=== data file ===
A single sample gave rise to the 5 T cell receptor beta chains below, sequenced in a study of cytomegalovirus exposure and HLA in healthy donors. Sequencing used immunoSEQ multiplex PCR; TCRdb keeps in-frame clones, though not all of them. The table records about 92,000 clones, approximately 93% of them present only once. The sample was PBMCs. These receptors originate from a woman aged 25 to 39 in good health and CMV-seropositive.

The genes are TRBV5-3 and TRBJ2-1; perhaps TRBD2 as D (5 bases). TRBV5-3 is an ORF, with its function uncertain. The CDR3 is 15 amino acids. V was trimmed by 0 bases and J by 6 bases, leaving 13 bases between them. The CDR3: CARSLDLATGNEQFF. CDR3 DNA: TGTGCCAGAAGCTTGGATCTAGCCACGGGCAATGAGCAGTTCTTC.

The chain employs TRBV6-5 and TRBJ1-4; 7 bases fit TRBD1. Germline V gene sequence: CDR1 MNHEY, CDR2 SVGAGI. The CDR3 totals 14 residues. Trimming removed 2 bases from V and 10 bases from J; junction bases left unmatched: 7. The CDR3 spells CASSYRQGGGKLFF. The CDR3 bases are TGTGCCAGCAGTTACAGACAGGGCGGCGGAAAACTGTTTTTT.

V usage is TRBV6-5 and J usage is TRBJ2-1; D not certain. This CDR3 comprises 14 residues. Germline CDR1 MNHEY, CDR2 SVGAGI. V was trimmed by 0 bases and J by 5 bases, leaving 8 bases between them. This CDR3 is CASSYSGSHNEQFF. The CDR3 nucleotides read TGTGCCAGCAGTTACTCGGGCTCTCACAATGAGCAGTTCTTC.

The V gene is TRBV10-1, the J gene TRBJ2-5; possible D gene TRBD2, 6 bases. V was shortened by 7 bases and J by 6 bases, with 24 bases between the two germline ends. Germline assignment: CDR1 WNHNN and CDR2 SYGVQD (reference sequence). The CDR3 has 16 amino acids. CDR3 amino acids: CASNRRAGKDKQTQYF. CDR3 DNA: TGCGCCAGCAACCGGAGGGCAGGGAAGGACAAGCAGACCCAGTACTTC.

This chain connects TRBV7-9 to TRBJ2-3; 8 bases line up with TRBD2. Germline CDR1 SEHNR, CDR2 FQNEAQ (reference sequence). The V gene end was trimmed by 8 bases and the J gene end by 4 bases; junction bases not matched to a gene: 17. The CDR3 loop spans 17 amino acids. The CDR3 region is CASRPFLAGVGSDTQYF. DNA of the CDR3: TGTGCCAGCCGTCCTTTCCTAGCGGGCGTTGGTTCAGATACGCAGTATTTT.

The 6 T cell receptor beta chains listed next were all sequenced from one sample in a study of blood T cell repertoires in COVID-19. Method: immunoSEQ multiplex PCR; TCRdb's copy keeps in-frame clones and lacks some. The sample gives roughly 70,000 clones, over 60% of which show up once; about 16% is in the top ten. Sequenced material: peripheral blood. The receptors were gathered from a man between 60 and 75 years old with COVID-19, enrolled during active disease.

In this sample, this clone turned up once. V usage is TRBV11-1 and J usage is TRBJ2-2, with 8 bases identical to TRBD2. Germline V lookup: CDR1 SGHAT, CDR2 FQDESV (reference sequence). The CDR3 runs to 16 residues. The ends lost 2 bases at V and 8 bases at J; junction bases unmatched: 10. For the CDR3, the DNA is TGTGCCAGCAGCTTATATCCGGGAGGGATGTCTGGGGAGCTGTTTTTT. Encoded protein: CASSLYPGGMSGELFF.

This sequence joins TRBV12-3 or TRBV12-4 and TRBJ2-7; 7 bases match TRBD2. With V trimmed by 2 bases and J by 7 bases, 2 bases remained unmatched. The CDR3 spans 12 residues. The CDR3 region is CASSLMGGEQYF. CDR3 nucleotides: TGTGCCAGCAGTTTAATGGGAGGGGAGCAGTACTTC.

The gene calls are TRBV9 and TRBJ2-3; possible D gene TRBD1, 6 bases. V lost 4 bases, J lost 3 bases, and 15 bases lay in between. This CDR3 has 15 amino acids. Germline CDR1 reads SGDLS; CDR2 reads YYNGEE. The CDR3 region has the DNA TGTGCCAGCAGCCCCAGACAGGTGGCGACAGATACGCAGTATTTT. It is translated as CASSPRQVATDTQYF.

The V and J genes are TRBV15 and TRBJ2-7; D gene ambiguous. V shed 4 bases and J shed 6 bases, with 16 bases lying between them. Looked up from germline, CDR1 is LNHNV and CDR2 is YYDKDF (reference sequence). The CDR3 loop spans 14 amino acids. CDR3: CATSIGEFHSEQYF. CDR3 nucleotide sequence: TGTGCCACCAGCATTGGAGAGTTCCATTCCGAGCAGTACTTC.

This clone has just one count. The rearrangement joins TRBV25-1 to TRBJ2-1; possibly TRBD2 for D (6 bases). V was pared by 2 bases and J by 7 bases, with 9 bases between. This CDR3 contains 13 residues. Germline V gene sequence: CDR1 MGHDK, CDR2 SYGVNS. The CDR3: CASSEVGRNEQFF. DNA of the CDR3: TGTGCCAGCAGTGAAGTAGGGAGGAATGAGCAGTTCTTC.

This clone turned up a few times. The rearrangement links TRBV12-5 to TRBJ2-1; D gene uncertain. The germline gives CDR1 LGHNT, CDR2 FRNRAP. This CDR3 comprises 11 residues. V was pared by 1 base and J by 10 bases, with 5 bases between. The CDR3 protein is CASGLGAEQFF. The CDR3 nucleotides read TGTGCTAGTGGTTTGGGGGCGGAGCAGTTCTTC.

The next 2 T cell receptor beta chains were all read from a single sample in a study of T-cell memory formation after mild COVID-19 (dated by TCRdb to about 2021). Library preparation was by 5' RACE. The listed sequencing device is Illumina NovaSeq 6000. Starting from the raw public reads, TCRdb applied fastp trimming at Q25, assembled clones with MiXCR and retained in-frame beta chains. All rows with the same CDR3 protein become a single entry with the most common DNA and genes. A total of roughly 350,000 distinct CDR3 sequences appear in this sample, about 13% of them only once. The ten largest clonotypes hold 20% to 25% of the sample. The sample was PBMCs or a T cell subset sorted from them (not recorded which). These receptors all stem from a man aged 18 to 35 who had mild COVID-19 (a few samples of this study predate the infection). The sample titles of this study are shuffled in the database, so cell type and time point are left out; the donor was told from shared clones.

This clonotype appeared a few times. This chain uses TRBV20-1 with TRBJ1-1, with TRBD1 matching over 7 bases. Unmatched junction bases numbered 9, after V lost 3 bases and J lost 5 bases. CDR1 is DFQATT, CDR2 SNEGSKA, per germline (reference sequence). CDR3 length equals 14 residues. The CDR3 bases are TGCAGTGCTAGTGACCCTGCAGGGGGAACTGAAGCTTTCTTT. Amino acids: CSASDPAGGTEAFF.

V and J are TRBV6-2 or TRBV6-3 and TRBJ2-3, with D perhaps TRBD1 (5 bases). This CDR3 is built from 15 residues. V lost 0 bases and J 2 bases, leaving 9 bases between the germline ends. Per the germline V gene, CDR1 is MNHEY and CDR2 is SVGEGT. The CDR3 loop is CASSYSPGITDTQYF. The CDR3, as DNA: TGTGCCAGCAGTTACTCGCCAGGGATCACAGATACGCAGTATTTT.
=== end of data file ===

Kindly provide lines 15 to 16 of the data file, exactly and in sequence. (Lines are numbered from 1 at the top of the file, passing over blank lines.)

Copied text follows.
This clonotype appeared a few times. This chain uses TRBV20-1 with TRBJ1-1, with TRBD1 matching over 7 bases. Unmatched junction bases numbered 9, after V lost 3 bases and J lost 5 bases. CDR1 is DFQATT, CDR2 SNEGSKA, per germline (reference sequence). CDR3 length equals 14 residues. The CDR3 bases are TGCAGTGCTAGTGACCCTGCAGGGGGAACTGAAGCTTTCTTT. Amino acids: CSASDPAGGTEAFF.

V and J are TRBV6-2 or TRBV6-3 and TRBJ2-3, with D perhaps TRBD1 (5 bases). This CDR3 is built from 15 residues. V lost 0 bases and J 2 bases, leaving 9 bases between the germline ends. Per the germline V gene, CDR1 is MNHEY and CDR2 is SVGEGT. The CDR3 loop is CASSYSPGITDTQYF. The CDR3, as DNA: TGTGCCAGCAGTTACTCGCCAGGGATCACAGATACGCAGTATTTT.